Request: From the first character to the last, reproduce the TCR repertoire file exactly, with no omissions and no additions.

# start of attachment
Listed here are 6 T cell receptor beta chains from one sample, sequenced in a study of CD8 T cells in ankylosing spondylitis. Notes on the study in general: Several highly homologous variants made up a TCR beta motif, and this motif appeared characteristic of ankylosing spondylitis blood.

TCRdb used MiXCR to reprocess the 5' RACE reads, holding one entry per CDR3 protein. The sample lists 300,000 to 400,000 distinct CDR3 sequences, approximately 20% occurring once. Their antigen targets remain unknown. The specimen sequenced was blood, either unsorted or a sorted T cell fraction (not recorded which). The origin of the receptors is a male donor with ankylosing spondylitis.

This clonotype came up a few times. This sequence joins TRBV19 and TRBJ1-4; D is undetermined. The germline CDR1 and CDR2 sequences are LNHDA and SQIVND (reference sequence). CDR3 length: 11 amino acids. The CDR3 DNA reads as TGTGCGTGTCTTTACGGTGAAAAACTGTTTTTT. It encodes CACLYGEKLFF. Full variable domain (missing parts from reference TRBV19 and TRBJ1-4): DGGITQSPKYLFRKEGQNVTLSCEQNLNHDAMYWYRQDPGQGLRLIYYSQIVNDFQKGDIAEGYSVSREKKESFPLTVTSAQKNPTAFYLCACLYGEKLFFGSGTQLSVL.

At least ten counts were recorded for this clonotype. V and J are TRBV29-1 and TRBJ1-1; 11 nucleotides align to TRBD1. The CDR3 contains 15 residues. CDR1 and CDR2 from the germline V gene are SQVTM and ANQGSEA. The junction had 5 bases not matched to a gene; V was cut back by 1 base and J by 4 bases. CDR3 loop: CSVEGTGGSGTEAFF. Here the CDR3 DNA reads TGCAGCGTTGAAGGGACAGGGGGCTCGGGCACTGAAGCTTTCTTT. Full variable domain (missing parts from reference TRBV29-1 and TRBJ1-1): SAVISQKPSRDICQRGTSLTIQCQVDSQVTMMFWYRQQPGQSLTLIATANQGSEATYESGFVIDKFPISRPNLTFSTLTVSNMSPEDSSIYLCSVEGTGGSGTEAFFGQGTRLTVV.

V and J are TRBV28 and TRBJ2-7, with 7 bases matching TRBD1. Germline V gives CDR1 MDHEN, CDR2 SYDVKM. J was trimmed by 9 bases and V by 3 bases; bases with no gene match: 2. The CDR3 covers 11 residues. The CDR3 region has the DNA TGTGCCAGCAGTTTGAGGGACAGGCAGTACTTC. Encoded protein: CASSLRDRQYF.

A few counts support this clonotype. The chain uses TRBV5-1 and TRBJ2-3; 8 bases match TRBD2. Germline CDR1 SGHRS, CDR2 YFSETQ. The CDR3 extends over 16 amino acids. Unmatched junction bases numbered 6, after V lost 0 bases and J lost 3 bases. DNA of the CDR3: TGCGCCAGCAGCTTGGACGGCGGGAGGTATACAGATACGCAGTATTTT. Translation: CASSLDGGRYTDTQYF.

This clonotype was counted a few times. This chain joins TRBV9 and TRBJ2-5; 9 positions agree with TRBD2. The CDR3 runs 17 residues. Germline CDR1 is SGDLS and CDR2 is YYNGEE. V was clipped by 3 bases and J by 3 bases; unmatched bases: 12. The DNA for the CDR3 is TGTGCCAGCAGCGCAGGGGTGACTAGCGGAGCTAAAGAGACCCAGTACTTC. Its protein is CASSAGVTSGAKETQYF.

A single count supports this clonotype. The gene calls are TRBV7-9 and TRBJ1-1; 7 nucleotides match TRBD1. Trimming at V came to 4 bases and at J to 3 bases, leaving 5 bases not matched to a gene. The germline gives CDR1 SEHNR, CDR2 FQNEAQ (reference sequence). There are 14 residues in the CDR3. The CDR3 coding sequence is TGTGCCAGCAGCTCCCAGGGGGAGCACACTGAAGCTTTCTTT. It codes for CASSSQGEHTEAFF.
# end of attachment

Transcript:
Listed here are 6 T cell receptor beta chains from one sample, sequenced in a study of CD8 T cells in ankylosing spondylitis. Notes on the study in general: Several highly homologous variants made up a TCR beta motif, and this motif appeared characteristic of ankylosing spondylitis blood.

TCRdb used MiXCR to reprocess the 5' RACE reads, holding one entry per CDR3 protein. The sample lists 300,000 to 400,000 distinct CDR3 sequences, approximately 20% occurring once. Their antigen targets remain unknown. The specimen sequenced was blood, either unsorted or a sorted T cell fraction (not recorded which). The origin of the receptors is a male donor with ankylosing spondylitis.

This clonotype came up a few times. This sequence joins TRBV19 and TRBJ1-4; D is undetermined. The germline CDR1 and CDR2 sequences are LNHDA and SQIVND (reference sequence). CDR3 length: 11 amino acids. The CDR3 DNA reads as TGTGCGTGTCTTTACGGTGAAAAACTGTTTTTT. It encodes CACLYGEKLFF. Full variable domain (missing parts from reference TRBV19 and TRBJ1-4): DGGITQSPKYLFRKEGQNVTLSCEQNLNHDAMYWYRQDPGQGLRLIYYSQIVNDFQKGDIAEGYSVSREKKESFPLTVTSAQKNPTAFYLCACLYGEKLFFGSGTQLSVL.

At least ten counts were recorded for this clonotype. V and J are TRBV29-1 and TRBJ1-1; 11 nucleotides align to TRBD1. The CDR3 contains 15 residues. CDR1 and CDR2 from the germline V gene are SQVTM and ANQGSEA. The junction had 5 bases not matched to a gene; V was cut back by 1 base and J by 4 bases. CDR3 loop: CSVEGTGGSGTEAFF. Here the CDR3 DNA reads TGCAGCGTTGAAGGGACAGGGGGCTCGGGCACTGAAGCTTTCTTT. Full variable domain (missing parts from reference TRBV29-1 and TRBJ1-1): SAVISQKPSRDICQRGTSLTIQCQVDSQVTMMFWYRQQPGQSLTLIATANQGSEATYESGFVIDKFPISRPNLTFSTLTVSNMSPEDSSIYLCSVEGTGGSGTEAFFGQGTRLTVV.

V and J are TRBV28 and TRBJ2-7, with 7 bases matching TRBD1. Germline V gives CDR1 MDHEN, CDR2 SYDVKM. J was trimmed by 9 bases and V by 3 bases; bases with no gene match: 2. The CDR3 covers 11 residues. The CDR3 region has the DNA TGTGCCAGCAGTTTGAGGGACAGGCAGTACTTC. Encoded protein: CASSLRDRQYF.

A few counts support this clonotype. The chain uses TRBV5-1 and TRBJ2-3; 8 bases match TRBD2. Germline CDR1 SGHRS, CDR2 YFSETQ. The CDR3 extends over 16 amino acids. Unmatched junction bases numbered 6, after V lost 0 bases and J lost 3 bases. DNA of the CDR3: TGCGCCAGCAGCTTGGACGGCGGGAGGTATACAGATACGCAGTATTTT. Translation: CASSLDGGRYTDTQYF.

This clonotype was counted a few times. This chain joins TRBV9 and TRBJ2-5; 9 positions agree with TRBD2. The CDR3 runs 17 residues. Germline CDR1 is SGDLS and CDR2 is YYNGEE. V was clipped by 3 bases and J by 3 bases; unmatched bases: 12. The DNA for the CDR3 is TGTGCCAGCAGCGCAGGGGTGACTAGCGGAGCTAAAGAGACCCAGTACTTC. Its protein is CASSAGVTSGAKETQYF.

A single count supports this clonotype. The gene calls are TRBV7-9 and TRBJ1-1; 7 nucleotides match TRBD1. Trimming at V came to 4 bases and at J to 3 bases, leaving 5 bases not matched to a gene. The germline gives CDR1 SEHNR, CDR2 FQNEAQ (reference sequence). There are 14 residues in the CDR3. The CDR3 coding sequence is TGTGCCAGCAGCTCCCAGGGGGAGCACACTGAAGCTTTCTTT. It codes for CASSSQGEHTEAFF.